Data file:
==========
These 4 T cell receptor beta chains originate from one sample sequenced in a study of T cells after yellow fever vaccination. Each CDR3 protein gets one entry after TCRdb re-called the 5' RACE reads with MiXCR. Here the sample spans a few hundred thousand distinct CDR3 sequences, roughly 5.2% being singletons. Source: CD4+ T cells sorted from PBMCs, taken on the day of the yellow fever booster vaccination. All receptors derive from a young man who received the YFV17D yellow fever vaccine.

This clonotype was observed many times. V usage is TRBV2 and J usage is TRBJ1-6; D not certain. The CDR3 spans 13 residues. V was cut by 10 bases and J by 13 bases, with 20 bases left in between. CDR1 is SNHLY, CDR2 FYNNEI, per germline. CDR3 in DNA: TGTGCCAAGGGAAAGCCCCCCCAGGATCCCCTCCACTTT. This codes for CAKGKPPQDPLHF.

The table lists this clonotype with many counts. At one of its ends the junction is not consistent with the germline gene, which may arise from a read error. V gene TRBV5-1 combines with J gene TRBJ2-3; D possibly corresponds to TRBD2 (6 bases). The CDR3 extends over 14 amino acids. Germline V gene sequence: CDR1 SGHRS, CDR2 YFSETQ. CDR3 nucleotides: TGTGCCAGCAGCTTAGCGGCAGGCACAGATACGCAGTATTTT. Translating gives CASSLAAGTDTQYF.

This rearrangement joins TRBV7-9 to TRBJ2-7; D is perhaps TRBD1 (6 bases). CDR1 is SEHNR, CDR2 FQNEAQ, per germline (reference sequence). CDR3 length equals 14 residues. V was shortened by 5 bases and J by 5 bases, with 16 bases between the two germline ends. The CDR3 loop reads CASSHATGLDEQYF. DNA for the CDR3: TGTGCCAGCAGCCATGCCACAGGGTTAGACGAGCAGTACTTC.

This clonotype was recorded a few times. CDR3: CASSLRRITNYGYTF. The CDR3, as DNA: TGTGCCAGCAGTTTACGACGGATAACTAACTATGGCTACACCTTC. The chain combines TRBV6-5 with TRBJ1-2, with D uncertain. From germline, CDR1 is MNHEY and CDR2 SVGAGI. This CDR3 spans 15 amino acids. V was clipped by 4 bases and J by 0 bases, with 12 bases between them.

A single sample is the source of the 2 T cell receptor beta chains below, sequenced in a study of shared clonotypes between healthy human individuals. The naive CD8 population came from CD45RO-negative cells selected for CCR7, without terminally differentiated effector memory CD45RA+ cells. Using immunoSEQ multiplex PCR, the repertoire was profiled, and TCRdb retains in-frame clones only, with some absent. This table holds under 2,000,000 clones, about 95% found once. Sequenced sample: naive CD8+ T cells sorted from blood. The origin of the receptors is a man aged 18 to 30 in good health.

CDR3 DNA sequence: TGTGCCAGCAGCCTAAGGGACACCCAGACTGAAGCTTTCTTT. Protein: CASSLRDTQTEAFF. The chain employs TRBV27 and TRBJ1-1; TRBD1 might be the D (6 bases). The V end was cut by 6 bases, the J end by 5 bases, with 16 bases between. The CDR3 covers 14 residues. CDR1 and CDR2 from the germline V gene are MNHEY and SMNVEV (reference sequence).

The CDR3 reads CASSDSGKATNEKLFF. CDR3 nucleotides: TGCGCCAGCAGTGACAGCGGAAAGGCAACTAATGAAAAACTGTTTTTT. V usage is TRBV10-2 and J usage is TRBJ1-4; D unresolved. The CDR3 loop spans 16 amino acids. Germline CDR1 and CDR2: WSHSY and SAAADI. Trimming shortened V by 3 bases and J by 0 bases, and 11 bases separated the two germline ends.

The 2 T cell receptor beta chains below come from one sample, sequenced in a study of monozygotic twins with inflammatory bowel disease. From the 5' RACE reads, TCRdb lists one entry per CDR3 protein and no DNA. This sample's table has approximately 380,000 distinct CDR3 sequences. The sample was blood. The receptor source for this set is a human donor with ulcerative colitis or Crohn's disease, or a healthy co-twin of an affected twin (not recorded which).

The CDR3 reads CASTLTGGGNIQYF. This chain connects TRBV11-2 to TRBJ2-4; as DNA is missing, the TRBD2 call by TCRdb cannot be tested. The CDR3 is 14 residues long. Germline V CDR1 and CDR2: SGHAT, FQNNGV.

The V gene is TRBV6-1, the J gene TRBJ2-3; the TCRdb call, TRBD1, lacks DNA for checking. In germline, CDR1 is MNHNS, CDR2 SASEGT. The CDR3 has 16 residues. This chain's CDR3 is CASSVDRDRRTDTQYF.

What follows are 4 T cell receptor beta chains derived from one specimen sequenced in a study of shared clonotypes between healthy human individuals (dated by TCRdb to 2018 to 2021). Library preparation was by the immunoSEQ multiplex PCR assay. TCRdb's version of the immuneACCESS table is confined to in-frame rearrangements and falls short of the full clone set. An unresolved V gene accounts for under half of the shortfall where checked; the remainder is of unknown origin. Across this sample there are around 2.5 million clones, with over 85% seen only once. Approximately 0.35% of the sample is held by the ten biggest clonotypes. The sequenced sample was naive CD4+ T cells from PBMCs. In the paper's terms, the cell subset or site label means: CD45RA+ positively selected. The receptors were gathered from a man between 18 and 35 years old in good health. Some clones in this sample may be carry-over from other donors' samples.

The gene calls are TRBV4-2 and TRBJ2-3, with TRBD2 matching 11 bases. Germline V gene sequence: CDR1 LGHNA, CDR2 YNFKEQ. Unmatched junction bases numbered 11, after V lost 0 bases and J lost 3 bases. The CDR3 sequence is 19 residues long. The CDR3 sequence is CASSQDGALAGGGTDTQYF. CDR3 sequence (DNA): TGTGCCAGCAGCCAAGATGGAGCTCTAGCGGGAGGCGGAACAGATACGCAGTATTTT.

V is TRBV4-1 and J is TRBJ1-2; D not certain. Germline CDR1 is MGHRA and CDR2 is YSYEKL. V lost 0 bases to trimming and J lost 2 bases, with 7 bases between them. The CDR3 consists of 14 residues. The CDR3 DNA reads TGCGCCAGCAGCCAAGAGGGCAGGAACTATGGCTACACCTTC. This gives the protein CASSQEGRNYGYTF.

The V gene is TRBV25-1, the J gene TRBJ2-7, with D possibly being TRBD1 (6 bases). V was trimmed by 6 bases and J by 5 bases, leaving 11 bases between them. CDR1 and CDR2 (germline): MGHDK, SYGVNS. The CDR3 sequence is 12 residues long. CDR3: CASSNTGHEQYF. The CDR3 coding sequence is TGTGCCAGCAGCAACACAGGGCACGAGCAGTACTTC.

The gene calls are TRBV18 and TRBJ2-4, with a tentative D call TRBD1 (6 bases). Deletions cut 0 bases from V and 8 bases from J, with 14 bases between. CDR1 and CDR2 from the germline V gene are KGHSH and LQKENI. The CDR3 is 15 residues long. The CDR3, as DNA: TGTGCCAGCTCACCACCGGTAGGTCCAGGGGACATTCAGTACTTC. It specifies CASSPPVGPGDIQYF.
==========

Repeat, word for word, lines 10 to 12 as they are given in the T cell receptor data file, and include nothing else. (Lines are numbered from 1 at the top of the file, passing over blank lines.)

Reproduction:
The CDR3 reads CASTLTGGGNIQYF. This chain connects TRBV11-2 to TRBJ2-4; as DNA is missing, the TRBD2 call by TCRdb cannot be tested. The CDR3 is 14 residues long. Germline V CDR1 and CDR2: SGHAT, FQNNGV.

The V gene is TRBV6-1, the J gene TRBJ2-3; the TCRdb call, TRBD1, lacks DNA for checking. In germline, CDR1 is MNHNS, CDR2 SASEGT. The CDR3 has 16 residues. This chain's CDR3 is CASSVDRDRRTDTQYF.

What follows are 4 T cell receptor beta chains derived from one specimen sequenced in a study of shared clonotypes between healthy human individuals (dated by TCRdb to 2018 to 2021). Library preparation was by the immunoSEQ multiplex PCR assay. TCRdb's version of the immuneACCESS table is confined to in-frame rearrangements and falls short of the full clone set. An unresolved V gene accounts for under half of the shortfall where checked; the remainder is of unknown origin. Across this sample there are around 2.5 million clones, with over 85% seen only once. Approximately 0.35% of the sample is held by the ten biggest clonotypes. The sequenced sample was naive CD4+ T cells from PBMCs. In the paper's terms, the cell subset or site label means: CD45RA+ positively selected. The receptors were gathered from a man between 18 and 35 years old in good health. Some clones in this sample may be carry-over from other donors' samples.